"Today is a new day. I'm thrilled to see President Obama has honored his commitment to get politics out of science," Fox, who has Parkinson's disease, told "Good Morning America." "The last few years have been incredibly frustrating for patients and researchers who believe that embryonic stem cell research has the potential to bring better treatment."
Former first lady Nancy Reagan, who has emerged as a prominent supporter of stem cell research after her husband, former President Ronald Reagan, passed away in 2004 after a 10-year battle with Alzheimer's disease, said in a statement that she is "very grateful" that Obama has reversed the federal government's policy on embryonic stem cell research funding.
"These new rules will now make it possible for scientists to move forward," Reagan said in the statement. "Countless people, suffering from many different diseases, stand to benefit from the answers stem cell research can provide. We owe it to ourselves and to our children to do everything in our power to find cures for these diseases -- and soon."
One of those on hand for the signing at the White House was 34-year-old Roman Reed, who was paralyzed from the waist down at age 19, while playing college football.
The Fremont, Calif., resident and his parents have become tireless advocates for embryonic stem cell research. They were instrumental in getting California to fund this research when the federal government would not.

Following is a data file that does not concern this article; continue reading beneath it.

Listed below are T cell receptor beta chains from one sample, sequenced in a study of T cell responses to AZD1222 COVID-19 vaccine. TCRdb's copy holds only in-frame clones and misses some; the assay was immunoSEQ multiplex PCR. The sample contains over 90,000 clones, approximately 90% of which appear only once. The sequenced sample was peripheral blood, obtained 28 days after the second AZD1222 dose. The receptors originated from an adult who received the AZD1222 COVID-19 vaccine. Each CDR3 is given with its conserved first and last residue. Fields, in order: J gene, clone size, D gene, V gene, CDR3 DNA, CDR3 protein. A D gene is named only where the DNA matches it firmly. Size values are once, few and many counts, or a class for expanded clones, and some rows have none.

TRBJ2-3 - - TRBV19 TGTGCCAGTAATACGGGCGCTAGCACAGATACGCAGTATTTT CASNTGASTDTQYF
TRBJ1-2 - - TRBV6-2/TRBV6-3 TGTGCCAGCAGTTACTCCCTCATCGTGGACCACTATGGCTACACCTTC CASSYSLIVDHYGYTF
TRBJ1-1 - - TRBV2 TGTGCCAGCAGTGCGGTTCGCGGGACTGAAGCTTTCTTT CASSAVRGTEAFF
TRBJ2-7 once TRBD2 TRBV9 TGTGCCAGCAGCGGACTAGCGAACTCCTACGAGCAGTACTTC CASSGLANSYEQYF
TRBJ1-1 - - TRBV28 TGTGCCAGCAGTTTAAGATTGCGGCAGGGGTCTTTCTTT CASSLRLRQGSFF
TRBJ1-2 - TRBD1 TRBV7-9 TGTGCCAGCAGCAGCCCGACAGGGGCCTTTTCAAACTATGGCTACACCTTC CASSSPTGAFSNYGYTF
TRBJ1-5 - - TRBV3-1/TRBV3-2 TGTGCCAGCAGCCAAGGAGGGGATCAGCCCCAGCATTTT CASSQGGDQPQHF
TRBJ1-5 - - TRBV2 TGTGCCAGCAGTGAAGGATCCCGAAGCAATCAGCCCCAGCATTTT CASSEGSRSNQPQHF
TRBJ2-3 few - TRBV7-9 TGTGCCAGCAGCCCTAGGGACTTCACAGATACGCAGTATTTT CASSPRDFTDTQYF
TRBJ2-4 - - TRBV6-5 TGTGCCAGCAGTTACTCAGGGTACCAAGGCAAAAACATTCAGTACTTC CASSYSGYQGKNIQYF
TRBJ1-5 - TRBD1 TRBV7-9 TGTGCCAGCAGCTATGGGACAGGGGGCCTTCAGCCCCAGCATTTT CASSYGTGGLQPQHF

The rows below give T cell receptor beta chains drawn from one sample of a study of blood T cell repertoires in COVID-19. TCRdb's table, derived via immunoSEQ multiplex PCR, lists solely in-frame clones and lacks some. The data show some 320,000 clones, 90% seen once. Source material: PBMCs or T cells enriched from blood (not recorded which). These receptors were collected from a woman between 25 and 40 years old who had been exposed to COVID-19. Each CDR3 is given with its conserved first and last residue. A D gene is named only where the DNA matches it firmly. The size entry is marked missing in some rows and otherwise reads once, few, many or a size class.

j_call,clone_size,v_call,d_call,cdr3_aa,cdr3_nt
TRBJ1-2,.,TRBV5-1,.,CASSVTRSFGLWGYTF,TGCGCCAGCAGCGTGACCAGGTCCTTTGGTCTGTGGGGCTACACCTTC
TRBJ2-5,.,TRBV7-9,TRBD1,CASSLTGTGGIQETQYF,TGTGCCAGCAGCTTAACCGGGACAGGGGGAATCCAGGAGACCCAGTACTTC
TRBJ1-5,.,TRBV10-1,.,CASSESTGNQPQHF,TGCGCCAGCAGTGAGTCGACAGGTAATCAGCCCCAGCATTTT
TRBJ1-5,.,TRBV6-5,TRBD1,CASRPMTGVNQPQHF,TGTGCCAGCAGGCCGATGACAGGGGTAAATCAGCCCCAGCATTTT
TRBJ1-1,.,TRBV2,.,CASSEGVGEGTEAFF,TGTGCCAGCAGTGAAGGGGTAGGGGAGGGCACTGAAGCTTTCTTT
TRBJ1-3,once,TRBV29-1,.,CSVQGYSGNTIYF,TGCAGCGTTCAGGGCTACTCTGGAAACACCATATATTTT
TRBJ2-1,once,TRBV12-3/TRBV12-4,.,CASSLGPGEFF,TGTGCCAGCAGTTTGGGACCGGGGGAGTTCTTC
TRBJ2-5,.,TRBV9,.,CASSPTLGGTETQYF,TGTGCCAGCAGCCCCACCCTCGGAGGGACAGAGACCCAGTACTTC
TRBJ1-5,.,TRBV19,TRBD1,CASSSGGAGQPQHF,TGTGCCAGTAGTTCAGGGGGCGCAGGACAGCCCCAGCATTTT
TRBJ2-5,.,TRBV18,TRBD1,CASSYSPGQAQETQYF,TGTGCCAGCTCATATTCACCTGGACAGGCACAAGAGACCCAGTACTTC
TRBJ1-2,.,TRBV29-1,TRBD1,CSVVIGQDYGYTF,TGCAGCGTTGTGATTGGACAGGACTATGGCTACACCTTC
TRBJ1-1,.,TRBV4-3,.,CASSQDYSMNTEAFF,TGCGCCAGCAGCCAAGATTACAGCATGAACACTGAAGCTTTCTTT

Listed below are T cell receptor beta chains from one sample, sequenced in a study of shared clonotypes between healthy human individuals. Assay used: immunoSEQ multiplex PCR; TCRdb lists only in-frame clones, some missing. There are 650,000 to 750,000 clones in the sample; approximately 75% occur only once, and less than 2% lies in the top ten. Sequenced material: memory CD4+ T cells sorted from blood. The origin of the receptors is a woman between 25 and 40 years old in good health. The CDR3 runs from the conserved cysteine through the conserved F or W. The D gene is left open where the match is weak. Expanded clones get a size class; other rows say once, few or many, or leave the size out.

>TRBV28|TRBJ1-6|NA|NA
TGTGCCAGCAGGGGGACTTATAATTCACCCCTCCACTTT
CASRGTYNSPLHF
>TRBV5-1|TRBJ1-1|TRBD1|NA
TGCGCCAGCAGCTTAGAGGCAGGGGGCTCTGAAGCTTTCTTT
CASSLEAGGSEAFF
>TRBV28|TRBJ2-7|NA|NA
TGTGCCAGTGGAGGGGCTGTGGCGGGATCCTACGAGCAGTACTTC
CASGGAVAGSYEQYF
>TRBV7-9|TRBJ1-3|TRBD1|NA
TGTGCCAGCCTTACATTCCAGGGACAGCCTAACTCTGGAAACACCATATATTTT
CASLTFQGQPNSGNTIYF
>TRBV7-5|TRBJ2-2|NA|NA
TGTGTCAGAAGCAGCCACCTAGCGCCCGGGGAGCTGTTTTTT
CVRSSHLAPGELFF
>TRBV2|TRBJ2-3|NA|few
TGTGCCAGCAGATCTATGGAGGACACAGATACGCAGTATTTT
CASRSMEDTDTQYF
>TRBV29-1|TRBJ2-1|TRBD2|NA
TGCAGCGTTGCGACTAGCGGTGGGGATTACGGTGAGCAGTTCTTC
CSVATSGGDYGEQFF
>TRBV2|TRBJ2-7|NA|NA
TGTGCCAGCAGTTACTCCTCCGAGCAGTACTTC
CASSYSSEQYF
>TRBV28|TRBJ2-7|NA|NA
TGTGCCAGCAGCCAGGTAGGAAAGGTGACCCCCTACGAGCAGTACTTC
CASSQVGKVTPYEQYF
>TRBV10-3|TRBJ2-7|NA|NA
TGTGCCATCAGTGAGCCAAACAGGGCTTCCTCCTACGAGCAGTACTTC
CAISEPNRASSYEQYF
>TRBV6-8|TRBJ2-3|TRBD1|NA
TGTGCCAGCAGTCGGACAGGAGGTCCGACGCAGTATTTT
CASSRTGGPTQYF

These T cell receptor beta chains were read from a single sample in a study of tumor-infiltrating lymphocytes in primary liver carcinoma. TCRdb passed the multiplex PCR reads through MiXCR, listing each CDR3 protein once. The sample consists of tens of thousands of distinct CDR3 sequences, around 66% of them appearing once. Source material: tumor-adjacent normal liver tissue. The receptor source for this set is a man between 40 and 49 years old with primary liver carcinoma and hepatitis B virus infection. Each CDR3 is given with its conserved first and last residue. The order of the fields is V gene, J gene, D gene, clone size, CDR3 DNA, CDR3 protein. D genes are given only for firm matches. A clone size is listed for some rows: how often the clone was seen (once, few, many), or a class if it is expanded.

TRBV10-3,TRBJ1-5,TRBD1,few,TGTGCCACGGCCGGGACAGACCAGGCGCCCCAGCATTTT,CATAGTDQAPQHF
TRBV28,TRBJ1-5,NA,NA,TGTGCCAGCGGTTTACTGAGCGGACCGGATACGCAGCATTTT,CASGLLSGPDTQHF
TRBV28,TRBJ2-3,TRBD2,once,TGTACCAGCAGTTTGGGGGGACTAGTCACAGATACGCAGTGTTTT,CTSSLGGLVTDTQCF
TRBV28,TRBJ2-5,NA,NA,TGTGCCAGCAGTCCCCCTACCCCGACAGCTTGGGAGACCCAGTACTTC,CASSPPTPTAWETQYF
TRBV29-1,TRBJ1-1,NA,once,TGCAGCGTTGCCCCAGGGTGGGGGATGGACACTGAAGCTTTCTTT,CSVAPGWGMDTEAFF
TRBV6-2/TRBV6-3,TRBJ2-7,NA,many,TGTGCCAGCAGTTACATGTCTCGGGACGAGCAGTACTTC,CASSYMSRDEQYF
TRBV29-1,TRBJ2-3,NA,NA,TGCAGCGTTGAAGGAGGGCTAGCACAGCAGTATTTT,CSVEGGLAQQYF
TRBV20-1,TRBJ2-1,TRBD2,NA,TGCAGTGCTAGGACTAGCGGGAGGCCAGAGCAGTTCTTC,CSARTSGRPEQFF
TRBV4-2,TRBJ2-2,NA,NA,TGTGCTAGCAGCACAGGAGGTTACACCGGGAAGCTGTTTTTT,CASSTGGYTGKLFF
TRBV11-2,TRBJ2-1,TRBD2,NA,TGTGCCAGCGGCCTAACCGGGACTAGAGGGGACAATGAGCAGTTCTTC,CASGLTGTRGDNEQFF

Reed told ABC News he is convinced embryonic stem cell research holds limitless promise.
"I know one day I will get out of this chair and pick up my son and hold him right. I promised my family that I would walk again, and I will make that dream come true," Reed said. "[President John F. Kennedy] was first to put man on [the] moon. Under President Obama the paralyzed will be the first to walk on Earth."
Reed's father and mother accompanied him to Washington.
"The last eight years have been frustrating," said Don Reed, Reed's father. "It's hard to have the president of the United States be an obstacle. We want the president on our side."
Also present were Washington, D.C., parents Laurie Strongin and Allen Goldberg, who used early stem cell technologies in an attempt to save the life of their son, Henry Strongin Goldberg. Henry, who had the rare genetic Fanconi anemia,died at the age of 7 when the experimental treatments failed to save him.
"Henry had a rare illness," Strongin said in a statement released Sunday. "Not one of the few stem cell lines that President Bush specified in his 2001 stem cell decision provided for research into Fanconi anemia or other devastating illnesses."
"It takes time to advance science from the laboratory to clinical trials to the bedside," Goldberg added in the statement. "We've lost eight precious years. We can't get Henry or that time back. Tomorrow the clock begins to tick anew, and the best medical minds can get to work."